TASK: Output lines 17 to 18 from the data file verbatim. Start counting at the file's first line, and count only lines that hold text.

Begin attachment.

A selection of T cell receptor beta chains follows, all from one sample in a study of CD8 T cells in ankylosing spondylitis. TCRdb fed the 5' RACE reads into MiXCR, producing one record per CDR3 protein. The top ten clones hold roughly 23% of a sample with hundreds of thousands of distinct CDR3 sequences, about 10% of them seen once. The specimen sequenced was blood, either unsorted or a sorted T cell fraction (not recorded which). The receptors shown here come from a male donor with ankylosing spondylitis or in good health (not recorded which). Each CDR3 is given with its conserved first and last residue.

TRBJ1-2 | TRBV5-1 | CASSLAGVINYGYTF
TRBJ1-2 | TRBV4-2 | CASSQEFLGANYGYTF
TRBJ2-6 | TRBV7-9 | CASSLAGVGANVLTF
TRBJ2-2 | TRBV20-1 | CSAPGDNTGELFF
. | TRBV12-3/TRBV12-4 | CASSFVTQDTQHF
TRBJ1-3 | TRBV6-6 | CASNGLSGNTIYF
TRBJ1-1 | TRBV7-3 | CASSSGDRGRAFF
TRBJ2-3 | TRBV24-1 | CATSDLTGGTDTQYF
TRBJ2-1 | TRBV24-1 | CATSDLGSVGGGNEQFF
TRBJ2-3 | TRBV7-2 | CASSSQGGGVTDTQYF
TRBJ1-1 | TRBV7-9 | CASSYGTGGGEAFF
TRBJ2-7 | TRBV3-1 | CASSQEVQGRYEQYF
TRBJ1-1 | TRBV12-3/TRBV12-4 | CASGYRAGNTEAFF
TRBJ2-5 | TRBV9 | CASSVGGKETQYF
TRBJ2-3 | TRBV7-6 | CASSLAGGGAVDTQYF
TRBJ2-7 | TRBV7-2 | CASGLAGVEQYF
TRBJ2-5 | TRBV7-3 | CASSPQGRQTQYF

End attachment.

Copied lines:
TRBJ2-7 | TRBV7-2 | CASGLAGVEQYF
TRBJ2-5 | TRBV7-3 | CASSPQGRQTQYF